I’ll be honest. Living in New York City, I probably fall in love about a dozen times a day. There are just a lot of beautiful women in this town, and I never stop appreciating them. I would date them all, if I could.
It is not because I am a misogynistic womanizing skeeze. Quite the opposite, really. I date women because I love women, and I date many different women because I cannot lie to myself and keep seeing somebody once I know it is not going to work out. It’s as simple as that.
So of course she was the first thing I noticed when I walked into the park. I was on a lunch break with a co-worker, we were hustling through the city-block of wintry trees on our way to grab a bite, and I saw her kind of huddled on a bench trying to keep warm in the December chill. I’ll admit. My head probably turned slightly so I could keep her in my line of sight as we walked past her.
She sat up a little straighter, as if she were suddenly conscious of slouching against the cold, and she took a deep breath. She closed her eyes as she re-adjusted her posture, as if she were straightening more than just her spine, and then she opened them and looked directly at me.
We locked eyes. We both blinked. Her eyes registered surprise.
I kept walking, nodding to the story my co-worker was telling me about the sweet new dishwasher he’d just had installed in his apartment. To be honest I don’t remember much of anything he said, I was so distracted by the way she had sat straight up and looked me in the eyes. It seemed like in that one motion, that deep breath, she was straightening out something in her mind. Something in her heart.
And the way she had looked at me…
I had to find out. By the time we walked past her again on our way back to the office, a friend had joined her with coffee and bagels. For a second I thought I was crazy. Maybe she was just tired and re-adjusting her posture after all. Maybe there was no conversation in her head or her heart or whatever crazy sentimental shit I’d conjured up in my head. Maybe she just happened to open her eyes while I was checking her out and that was all.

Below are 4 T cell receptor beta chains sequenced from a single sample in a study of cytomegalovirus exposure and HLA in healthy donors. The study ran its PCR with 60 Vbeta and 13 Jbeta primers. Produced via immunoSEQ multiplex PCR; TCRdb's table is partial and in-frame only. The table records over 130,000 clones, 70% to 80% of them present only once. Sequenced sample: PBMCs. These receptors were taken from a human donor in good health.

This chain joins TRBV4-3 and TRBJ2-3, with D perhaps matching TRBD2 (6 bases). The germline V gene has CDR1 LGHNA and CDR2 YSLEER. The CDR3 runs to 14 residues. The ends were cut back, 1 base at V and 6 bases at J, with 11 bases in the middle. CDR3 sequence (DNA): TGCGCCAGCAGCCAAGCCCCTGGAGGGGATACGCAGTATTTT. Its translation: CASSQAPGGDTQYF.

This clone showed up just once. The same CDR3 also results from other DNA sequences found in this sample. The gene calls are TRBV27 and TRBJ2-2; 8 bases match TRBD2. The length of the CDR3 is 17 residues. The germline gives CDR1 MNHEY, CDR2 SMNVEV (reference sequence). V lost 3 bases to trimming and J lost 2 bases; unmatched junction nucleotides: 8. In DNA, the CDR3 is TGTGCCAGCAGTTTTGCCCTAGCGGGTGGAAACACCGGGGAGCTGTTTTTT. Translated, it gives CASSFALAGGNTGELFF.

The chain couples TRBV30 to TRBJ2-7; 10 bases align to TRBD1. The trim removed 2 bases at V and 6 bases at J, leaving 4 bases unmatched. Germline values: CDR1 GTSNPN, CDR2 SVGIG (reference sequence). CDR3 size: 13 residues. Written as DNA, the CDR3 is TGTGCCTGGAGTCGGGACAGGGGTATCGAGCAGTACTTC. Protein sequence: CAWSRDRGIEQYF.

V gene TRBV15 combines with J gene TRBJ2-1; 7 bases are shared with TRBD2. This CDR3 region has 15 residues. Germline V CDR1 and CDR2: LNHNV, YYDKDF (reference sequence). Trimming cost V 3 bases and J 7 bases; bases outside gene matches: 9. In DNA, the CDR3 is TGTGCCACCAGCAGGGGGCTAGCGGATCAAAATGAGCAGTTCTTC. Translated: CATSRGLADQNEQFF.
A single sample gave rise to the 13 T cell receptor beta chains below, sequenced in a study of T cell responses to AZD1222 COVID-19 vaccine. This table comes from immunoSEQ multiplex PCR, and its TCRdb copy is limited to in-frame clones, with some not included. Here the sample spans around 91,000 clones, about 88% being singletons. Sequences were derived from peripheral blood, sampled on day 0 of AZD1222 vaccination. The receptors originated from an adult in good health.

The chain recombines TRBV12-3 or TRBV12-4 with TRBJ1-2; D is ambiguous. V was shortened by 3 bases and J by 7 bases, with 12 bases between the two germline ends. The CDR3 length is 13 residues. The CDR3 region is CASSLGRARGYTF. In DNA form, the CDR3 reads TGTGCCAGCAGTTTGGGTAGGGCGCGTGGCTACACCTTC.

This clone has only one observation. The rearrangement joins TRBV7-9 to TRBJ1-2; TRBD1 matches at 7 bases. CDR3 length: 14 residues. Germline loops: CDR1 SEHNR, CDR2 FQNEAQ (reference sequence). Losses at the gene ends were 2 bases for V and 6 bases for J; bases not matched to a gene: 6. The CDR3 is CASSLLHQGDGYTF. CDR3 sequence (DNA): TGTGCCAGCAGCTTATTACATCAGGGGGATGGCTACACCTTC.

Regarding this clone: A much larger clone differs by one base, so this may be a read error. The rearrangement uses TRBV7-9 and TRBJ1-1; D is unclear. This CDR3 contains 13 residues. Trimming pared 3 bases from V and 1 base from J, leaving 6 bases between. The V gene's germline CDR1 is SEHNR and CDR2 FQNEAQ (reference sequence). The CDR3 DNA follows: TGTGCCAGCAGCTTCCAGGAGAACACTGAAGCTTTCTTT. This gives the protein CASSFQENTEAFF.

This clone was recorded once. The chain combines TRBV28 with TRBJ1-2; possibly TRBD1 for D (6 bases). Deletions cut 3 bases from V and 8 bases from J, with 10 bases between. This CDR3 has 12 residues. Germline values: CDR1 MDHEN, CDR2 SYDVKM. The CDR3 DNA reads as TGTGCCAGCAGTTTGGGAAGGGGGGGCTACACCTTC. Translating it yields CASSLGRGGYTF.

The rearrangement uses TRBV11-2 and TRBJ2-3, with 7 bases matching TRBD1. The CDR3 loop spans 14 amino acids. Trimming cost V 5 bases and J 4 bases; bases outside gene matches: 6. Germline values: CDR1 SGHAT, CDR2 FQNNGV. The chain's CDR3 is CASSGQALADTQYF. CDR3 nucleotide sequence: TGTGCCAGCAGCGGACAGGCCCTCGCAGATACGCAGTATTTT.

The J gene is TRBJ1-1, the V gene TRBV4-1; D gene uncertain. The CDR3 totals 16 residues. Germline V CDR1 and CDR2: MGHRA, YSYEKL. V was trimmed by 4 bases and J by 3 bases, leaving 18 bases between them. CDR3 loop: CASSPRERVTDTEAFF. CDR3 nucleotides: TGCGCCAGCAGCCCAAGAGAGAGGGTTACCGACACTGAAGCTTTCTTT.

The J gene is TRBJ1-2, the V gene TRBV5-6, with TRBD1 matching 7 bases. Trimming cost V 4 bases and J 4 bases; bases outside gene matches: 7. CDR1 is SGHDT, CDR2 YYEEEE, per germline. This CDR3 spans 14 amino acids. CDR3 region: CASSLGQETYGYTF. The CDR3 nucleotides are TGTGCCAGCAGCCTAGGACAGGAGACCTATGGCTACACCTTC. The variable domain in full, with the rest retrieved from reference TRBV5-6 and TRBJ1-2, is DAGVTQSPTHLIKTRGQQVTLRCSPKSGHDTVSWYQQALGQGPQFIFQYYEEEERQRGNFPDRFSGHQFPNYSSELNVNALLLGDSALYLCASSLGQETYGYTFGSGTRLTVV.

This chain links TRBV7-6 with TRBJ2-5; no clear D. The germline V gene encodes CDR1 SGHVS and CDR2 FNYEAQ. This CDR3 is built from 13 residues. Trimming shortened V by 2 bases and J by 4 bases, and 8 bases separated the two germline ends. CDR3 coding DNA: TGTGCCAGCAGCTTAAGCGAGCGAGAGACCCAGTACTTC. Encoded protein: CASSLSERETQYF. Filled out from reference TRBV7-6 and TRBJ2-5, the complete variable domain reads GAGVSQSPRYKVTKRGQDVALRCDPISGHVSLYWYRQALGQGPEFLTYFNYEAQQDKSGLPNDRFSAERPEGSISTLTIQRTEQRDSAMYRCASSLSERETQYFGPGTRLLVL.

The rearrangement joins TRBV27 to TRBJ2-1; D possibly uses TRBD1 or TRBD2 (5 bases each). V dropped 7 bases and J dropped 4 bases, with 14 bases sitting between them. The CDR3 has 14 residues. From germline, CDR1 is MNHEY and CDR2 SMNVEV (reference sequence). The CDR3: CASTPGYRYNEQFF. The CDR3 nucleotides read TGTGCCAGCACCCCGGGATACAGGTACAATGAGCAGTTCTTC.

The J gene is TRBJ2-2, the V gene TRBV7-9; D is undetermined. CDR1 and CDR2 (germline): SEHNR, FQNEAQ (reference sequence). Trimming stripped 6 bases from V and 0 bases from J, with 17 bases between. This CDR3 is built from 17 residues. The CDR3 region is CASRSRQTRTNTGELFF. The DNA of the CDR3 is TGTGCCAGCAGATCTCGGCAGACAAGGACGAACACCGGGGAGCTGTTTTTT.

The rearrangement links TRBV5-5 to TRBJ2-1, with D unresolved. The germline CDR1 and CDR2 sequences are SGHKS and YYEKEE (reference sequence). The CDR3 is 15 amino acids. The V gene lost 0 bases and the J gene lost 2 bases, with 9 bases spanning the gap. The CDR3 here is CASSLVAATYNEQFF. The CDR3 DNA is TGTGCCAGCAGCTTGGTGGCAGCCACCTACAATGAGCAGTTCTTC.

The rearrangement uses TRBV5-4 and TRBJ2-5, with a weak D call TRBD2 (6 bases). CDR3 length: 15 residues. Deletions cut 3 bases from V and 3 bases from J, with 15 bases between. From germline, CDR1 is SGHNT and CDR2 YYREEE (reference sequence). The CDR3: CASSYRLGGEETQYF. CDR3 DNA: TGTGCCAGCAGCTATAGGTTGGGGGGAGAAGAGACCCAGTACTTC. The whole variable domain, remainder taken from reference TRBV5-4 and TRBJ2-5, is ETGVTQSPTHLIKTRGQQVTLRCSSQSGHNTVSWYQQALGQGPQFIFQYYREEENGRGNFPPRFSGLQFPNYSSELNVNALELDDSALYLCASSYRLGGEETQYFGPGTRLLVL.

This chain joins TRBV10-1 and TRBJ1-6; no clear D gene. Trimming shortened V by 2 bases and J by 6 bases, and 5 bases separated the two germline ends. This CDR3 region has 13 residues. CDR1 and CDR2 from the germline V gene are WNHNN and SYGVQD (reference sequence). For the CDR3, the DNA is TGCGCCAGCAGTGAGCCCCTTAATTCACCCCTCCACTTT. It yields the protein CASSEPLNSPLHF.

But I had to find out. It drives me crazy to let these opportunities slip through my fingers every day. She was gorgeous—petite and built like a dancer. She seemed aware of herself. She seemed in her body. And she had just looked at me in that certain way.
I made up an excuse about having left my phone at the restaurant and told my colleague that I’d see him upstairs.
As I approached the two women on the park bench the friend looked at me with a mixture of fear and disgust.
“Hi,” I said, trying to be non-threatening. “I just noticed you sitting here over my lunch break.” I directed my conversation at the dark haired dancer who, I noticed, was sitting up very straight now. “And I, well, I was just wondering if you’d like to get a coffee sometime.” I usually get straight to the point with these things.
The fear had disappeared from her friend’s face. She looked ready to spit on me. I’m not sure why this happens when you get two women together. Sometimes they get all giggly and it’s kind of cute, but sometimes it’s this crazy defensive shit that makes me feel like a pedophile or something.
The dancer, however, was looking at me with the same wide-eyed face she’d given me earlier. It was like something unexpected had just landed in her lap, something potentially nice.
“I…” she paused, and then tried again. “I…”
Her friend tried to fill in for her, “She…”
“You have a boyfriend,” I said. Sometimes it’s nice to just make it easier for them.
“Yes,” her friend said with venom. “She has a boyfriend.”
“Right,” I said. “Well, I’m Charlie. It was nice to meet you both.” I held out my hand to shake each of theirs—I guess I had some awkward impulse to tie up the situation with a polite formality—and my phone, which I’d stuck up my sleeve to make sure I didn’t absent-mindedly pull it out of my pocket when I lied to my co-worker, fell out.
I bent down to pick it up but she was faster.
I never keep my phone in a case. They’re bulky and remove the sexy from Apple’s sleek design, and only clumsy people need them anyways.
She reached the phone before me, fumbled with it for a second before giving it back to me saying, a little too cheerfully, “No cracks!”
I thanked her, and left without the awkward handshake.
When I was back in the office my phone buzzed. The text message, it said, was coming from my own number. I was confused. I tried to enter the code to unlock my screen but it wouldn’t work. I read the message from the locked display screen.
It just had four words:
We just broke up.
I guess she doesn’t put a case on her iPhone either.
Written by Arianna Sullivan